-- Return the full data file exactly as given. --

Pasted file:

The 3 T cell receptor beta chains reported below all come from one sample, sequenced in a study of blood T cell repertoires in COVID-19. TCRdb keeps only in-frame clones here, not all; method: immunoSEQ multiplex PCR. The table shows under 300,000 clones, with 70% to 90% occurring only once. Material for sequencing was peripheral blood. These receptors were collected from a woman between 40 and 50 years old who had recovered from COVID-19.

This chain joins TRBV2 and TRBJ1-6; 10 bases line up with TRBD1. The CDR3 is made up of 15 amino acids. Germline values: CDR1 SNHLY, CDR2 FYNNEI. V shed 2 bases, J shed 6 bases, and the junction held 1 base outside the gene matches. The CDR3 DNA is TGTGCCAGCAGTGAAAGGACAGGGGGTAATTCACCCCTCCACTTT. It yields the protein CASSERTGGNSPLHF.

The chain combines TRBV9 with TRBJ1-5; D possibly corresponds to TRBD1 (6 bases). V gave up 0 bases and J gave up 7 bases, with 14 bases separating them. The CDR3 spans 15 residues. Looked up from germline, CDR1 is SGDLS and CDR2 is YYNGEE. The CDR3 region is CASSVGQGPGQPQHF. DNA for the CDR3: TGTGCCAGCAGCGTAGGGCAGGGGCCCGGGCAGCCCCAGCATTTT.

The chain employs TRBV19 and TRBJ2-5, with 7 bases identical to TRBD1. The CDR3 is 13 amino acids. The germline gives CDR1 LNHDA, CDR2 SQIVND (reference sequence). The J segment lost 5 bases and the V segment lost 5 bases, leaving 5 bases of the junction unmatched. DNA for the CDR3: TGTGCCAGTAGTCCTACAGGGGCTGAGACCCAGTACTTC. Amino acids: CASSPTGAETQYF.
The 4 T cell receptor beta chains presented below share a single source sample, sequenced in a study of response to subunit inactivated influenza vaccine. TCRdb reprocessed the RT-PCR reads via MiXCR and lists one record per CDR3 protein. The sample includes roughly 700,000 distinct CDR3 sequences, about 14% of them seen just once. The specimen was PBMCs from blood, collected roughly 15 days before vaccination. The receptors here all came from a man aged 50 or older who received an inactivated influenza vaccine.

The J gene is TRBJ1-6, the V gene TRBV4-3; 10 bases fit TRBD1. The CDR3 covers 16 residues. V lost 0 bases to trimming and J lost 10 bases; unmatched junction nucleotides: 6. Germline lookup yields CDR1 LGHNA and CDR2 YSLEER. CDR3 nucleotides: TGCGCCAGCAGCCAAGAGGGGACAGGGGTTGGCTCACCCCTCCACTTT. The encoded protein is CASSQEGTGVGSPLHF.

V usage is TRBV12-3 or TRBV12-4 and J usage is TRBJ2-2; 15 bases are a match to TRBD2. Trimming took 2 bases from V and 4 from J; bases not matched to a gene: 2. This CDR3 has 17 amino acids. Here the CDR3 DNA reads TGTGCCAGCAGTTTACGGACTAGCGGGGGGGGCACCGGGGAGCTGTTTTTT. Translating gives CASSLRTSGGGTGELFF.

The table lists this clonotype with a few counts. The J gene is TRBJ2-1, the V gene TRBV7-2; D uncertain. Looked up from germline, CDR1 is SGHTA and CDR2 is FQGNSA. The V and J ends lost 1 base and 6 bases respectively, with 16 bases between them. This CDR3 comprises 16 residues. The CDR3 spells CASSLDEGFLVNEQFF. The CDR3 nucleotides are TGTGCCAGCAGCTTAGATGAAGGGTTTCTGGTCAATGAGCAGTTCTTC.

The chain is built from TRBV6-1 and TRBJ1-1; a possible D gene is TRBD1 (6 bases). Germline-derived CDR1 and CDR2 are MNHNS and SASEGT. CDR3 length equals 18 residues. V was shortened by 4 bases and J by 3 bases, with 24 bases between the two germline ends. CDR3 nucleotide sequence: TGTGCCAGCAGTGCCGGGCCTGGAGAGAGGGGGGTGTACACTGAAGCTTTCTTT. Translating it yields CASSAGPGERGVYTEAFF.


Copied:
The 3 T cell receptor beta chains reported below all come from one sample, sequenced in a study of blood T cell repertoires in COVID-19. TCRdb keeps only in-frame clones here, not all; method: immunoSEQ multiplex PCR. The table shows under 300,000 clones, with 70% to 90% occurring only once. Material for sequencing was peripheral blood. These receptors were collected from a woman between 40 and 50 years old who had recovered from COVID-19.

This chain joins TRBV2 and TRBJ1-6; 10 bases line up with TRBD1. The CDR3 is made up of 15 amino acids. Germline values: CDR1 SNHLY, CDR2 FYNNEI. V shed 2 bases, J shed 6 bases, and the junction held 1 base outside the gene matches. The CDR3 DNA is TGTGCCAGCAGTGAAAGGACAGGGGGTAATTCACCCCTCCACTTT. It yields the protein CASSERTGGNSPLHF.

The chain combines TRBV9 with TRBJ1-5; D possibly corresponds to TRBD1 (6 bases). V gave up 0 bases and J gave up 7 bases, with 14 bases separating them. The CDR3 spans 15 residues. Looked up from germline, CDR1 is SGDLS and CDR2 is YYNGEE. The CDR3 region is CASSVGQGPGQPQHF. DNA for the CDR3: TGTGCCAGCAGCGTAGGGCAGGGGCCCGGGCAGCCCCAGCATTTT.

The chain employs TRBV19 and TRBJ2-5, with 7 bases identical to TRBD1. The CDR3 is 13 amino acids. The germline gives CDR1 LNHDA, CDR2 SQIVND (reference sequence). The J segment lost 5 bases and the V segment lost 5 bases, leaving 5 bases of the junction unmatched. DNA for the CDR3: TGTGCCAGTAGTCCTACAGGGGCTGAGACCCAGTACTTC. Amino acids: CASSPTGAETQYF.
The 4 T cell receptor beta chains presented below share a single source sample, sequenced in a study of response to subunit inactivated influenza vaccine. TCRdb reprocessed the RT-PCR reads via MiXCR and lists one record per CDR3 protein. The sample includes roughly 700,000 distinct CDR3 sequences, about 14% of them seen just once. The specimen was PBMCs from blood, collected roughly 15 days before vaccination. The receptors here all came from a man aged 50 or older who received an inactivated influenza vaccine.

The J gene is TRBJ1-6, the V gene TRBV4-3; 10 bases fit TRBD1. The CDR3 covers 16 residues. V lost 0 bases to trimming and J lost 10 bases; unmatched junction nucleotides: 6. Germline lookup yields CDR1 LGHNA and CDR2 YSLEER. CDR3 nucleotides: TGCGCCAGCAGCCAAGAGGGGACAGGGGTTGGCTCACCCCTCCACTTT. The encoded protein is CASSQEGTGVGSPLHF.

V usage is TRBV12-3 or TRBV12-4 and J usage is TRBJ2-2; 15 bases are a match to TRBD2. Trimming took 2 bases from V and 4 from J; bases not matched to a gene: 2. This CDR3 has 17 amino acids. Here the CDR3 DNA reads TGTGCCAGCAGTTTACGGACTAGCGGGGGGGGCACCGGGGAGCTGTTTTTT. Translating gives CASSLRTSGGGTGELFF.

The table lists this clonotype with a few counts. The J gene is TRBJ2-1, the V gene TRBV7-2; D uncertain. Looked up from germline, CDR1 is SGHTA and CDR2 is FQGNSA. The V and J ends lost 1 base and 6 bases respectively, with 16 bases between them. This CDR3 comprises 16 residues. The CDR3 spells CASSLDEGFLVNEQFF. The CDR3 nucleotides are TGTGCCAGCAGCTTAGATGAAGGGTTTCTGGTCAATGAGCAGTTCTTC.

The chain is built from TRBV6-1 and TRBJ1-1; a possible D gene is TRBD1 (6 bases). Germline-derived CDR1 and CDR2 are MNHNS and SASEGT. CDR3 length equals 18 residues. V was shortened by 4 bases and J by 3 bases, with 24 bases between the two germline ends. CDR3 nucleotide sequence: TGTGCCAGCAGTGCCGGGCCTGGAGAGAGGGGGGTGTACACTGAAGCTTTCTTT. Translating it yields CASSAGPGERGVYTEAFF.